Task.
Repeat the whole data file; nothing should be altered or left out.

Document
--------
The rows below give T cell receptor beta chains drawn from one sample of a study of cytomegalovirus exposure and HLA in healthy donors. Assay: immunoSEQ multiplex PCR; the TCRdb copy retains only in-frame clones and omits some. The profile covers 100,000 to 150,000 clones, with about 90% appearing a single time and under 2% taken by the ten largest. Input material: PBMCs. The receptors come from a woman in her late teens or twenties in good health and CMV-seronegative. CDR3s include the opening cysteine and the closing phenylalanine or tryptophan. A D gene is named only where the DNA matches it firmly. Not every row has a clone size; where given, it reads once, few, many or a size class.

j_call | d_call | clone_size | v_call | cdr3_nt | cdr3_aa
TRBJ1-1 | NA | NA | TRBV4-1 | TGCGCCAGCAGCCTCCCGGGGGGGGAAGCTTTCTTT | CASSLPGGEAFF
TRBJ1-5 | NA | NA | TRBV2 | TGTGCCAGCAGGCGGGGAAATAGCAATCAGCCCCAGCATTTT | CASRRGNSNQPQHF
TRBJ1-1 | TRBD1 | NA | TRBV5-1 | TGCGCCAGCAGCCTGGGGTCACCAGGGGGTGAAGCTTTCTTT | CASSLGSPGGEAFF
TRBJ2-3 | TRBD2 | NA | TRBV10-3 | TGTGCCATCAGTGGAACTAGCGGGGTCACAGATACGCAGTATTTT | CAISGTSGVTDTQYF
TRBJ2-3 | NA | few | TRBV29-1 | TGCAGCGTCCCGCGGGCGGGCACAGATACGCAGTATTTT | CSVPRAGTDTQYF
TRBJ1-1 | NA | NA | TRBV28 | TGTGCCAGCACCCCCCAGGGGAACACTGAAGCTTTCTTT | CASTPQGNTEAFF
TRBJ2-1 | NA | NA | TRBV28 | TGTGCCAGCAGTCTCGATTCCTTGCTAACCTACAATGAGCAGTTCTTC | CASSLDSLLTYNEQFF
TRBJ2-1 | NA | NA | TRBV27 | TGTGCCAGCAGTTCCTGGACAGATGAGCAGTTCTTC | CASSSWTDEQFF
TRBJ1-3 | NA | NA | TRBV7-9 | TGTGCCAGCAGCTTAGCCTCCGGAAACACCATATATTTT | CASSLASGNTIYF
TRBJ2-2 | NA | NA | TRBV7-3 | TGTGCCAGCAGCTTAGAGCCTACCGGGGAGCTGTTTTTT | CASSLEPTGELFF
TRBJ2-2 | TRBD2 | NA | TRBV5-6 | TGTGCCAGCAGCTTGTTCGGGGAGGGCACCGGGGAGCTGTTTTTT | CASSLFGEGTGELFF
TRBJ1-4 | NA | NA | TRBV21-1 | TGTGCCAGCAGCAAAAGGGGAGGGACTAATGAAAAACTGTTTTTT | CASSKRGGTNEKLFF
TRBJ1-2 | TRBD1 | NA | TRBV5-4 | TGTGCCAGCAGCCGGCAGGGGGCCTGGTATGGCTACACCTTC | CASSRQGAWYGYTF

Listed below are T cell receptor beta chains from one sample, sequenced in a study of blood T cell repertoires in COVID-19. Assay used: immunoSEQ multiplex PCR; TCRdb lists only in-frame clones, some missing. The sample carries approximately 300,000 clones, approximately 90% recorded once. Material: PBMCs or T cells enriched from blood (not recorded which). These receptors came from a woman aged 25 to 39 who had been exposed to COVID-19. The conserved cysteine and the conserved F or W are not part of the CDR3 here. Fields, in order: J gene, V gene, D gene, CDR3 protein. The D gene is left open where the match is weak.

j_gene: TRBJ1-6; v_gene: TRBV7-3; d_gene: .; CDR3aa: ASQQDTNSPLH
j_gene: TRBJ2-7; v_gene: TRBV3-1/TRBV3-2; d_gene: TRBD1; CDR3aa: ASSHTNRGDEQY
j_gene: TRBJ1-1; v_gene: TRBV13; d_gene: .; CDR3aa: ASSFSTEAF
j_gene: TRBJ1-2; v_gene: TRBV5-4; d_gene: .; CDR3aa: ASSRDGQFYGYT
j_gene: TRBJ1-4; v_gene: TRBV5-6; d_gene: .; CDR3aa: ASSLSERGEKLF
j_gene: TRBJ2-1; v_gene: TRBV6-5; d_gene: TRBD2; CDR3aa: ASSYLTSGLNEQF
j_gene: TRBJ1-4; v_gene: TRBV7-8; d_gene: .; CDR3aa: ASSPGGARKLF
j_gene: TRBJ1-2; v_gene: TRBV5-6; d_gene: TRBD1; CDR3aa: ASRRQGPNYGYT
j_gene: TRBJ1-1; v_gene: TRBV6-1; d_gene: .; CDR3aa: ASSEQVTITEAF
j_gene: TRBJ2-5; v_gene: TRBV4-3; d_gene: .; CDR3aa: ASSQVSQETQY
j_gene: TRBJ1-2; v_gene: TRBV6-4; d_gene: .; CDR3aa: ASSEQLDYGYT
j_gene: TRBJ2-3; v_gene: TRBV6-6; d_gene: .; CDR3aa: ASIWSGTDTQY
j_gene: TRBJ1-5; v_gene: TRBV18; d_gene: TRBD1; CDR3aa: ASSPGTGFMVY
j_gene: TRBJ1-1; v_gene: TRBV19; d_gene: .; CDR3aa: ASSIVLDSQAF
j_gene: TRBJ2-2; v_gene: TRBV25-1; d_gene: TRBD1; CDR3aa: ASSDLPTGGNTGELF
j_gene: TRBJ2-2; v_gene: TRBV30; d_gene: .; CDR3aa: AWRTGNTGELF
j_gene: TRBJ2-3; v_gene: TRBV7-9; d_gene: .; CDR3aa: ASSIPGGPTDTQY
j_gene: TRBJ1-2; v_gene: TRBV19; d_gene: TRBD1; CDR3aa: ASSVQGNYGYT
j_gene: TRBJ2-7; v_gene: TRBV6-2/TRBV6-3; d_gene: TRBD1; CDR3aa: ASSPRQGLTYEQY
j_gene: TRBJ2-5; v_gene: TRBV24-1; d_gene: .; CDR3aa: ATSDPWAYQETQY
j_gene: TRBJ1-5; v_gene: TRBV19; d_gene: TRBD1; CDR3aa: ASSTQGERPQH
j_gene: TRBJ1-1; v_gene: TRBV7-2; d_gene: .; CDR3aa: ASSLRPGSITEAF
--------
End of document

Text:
The rows below give T cell receptor beta chains drawn from one sample of a study of cytomegalovirus exposure and HLA in healthy donors. Assay: immunoSEQ multiplex PCR; the TCRdb copy retains only in-frame clones and omits some. The profile covers 100,000 to 150,000 clones, with about 90% appearing a single time and under 2% taken by the ten largest. Input material: PBMCs. The receptors come from a woman in her late teens or twenties in good health and CMV-seronegative. CDR3s include the opening cysteine and the closing phenylalanine or tryptophan. A D gene is named only where the DNA matches it firmly. Not every row has a clone size; where given, it reads once, few, many or a size class.

j_call | d_call | clone_size | v_call | cdr3_nt | cdr3_aa
TRBJ1-1 | NA | NA | TRBV4-1 | TGCGCCAGCAGCCTCCCGGGGGGGGAAGCTTTCTTT | CASSLPGGEAFF
TRBJ1-5 | NA | NA | TRBV2 | TGTGCCAGCAGGCGGGGAAATAGCAATCAGCCCCAGCATTTT | CASRRGNSNQPQHF
TRBJ1-1 | TRBD1 | NA | TRBV5-1 | TGCGCCAGCAGCCTGGGGTCACCAGGGGGTGAAGCTTTCTTT | CASSLGSPGGEAFF
TRBJ2-3 | TRBD2 | NA | TRBV10-3 | TGTGCCATCAGTGGAACTAGCGGGGTCACAGATACGCAGTATTTT | CAISGTSGVTDTQYF
TRBJ2-3 | NA | few | TRBV29-1 | TGCAGCGTCCCGCGGGCGGGCACAGATACGCAGTATTTT | CSVPRAGTDTQYF
TRBJ1-1 | NA | NA | TRBV28 | TGTGCCAGCACCCCCCAGGGGAACACTGAAGCTTTCTTT | CASTPQGNTEAFF
TRBJ2-1 | NA | NA | TRBV28 | TGTGCCAGCAGTCTCGATTCCTTGCTAACCTACAATGAGCAGTTCTTC | CASSLDSLLTYNEQFF
TRBJ2-1 | NA | NA | TRBV27 | TGTGCCAGCAGTTCCTGGACAGATGAGCAGTTCTTC | CASSSWTDEQFF
TRBJ1-3 | NA | NA | TRBV7-9 | TGTGCCAGCAGCTTAGCCTCCGGAAACACCATATATTTT | CASSLASGNTIYF
TRBJ2-2 | NA | NA | TRBV7-3 | TGTGCCAGCAGCTTAGAGCCTACCGGGGAGCTGTTTTTT | CASSLEPTGELFF
TRBJ2-2 | TRBD2 | NA | TRBV5-6 | TGTGCCAGCAGCTTGTTCGGGGAGGGCACCGGGGAGCTGTTTTTT | CASSLFGEGTGELFF
TRBJ1-4 | NA | NA | TRBV21-1 | TGTGCCAGCAGCAAAAGGGGAGGGACTAATGAAAAACTGTTTTTT | CASSKRGGTNEKLFF
TRBJ1-2 | TRBD1 | NA | TRBV5-4 | TGTGCCAGCAGCCGGCAGGGGGCCTGGTATGGCTACACCTTC | CASSRQGAWYGYTF

Listed below are T cell receptor beta chains from one sample, sequenced in a study of blood T cell repertoires in COVID-19. Assay used: immunoSEQ multiplex PCR; TCRdb lists only in-frame clones, some missing. The sample carries approximately 300,000 clones, approximately 90% recorded once. Material: PBMCs or T cells enriched from blood (not recorded which). These receptors came from a woman aged 25 to 39 who had been exposed to COVID-19. The conserved cysteine and the conserved F or W are not part of the CDR3 here. Fields, in order: J gene, V gene, D gene, CDR3 protein. The D gene is left open where the match is weak.

j_gene: TRBJ1-6; v_gene: TRBV7-3; d_gene: .; CDR3aa: ASQQDTNSPLH
j_gene: TRBJ2-7; v_gene: TRBV3-1/TRBV3-2; d_gene: TRBD1; CDR3aa: ASSHTNRGDEQY
j_gene: TRBJ1-1; v_gene: TRBV13; d_gene: .; CDR3aa: ASSFSTEAF
j_gene: TRBJ1-2; v_gene: TRBV5-4; d_gene: .; CDR3aa: ASSRDGQFYGYT
j_gene: TRBJ1-4; v_gene: TRBV5-6; d_gene: .; CDR3aa: ASSLSERGEKLF
j_gene: TRBJ2-1; v_gene: TRBV6-5; d_gene: TRBD2; CDR3aa: ASSYLTSGLNEQF
j_gene: TRBJ1-4; v_gene: TRBV7-8; d_gene: .; CDR3aa: ASSPGGARKLF
j_gene: TRBJ1-2; v_gene: TRBV5-6; d_gene: TRBD1; CDR3aa: ASRRQGPNYGYT
j_gene: TRBJ1-1; v_gene: TRBV6-1; d_gene: .; CDR3aa: ASSEQVTITEAF
j_gene: TRBJ2-5; v_gene: TRBV4-3; d_gene: .; CDR3aa: ASSQVSQETQY
j_gene: TRBJ1-2; v_gene: TRBV6-4; d_gene: .; CDR3aa: ASSEQLDYGYT
j_gene: TRBJ2-3; v_gene: TRBV6-6; d_gene: .; CDR3aa: ASIWSGTDTQY
j_gene: TRBJ1-5; v_gene: TRBV18; d_gene: TRBD1; CDR3aa: ASSPGTGFMVY
j_gene: TRBJ1-1; v_gene: TRBV19; d_gene: .; CDR3aa: ASSIVLDSQAF
j_gene: TRBJ2-2; v_gene: TRBV25-1; d_gene: TRBD1; CDR3aa: ASSDLPTGGNTGELF
j_gene: TRBJ2-2; v_gene: TRBV30; d_gene: .; CDR3aa: AWRTGNTGELF
j_gene: TRBJ2-3; v_gene: TRBV7-9; d_gene: .; CDR3aa: ASSIPGGPTDTQY
j_gene: TRBJ1-2; v_gene: TRBV19; d_gene: TRBD1; CDR3aa: ASSVQGNYGYT
j_gene: TRBJ2-7; v_gene: TRBV6-2/TRBV6-3; d_gene: TRBD1; CDR3aa: ASSPRQGLTYEQY
j_gene: TRBJ2-5; v_gene: TRBV24-1; d_gene: .; CDR3aa: ATSDPWAYQETQY
j_gene: TRBJ1-5; v_gene: TRBV19; d_gene: TRBD1; CDR3aa: ASSTQGERPQH
j_gene: TRBJ1-1; v_gene: TRBV7-2; d_gene: .; CDR3aa: ASSLRPGSITEAF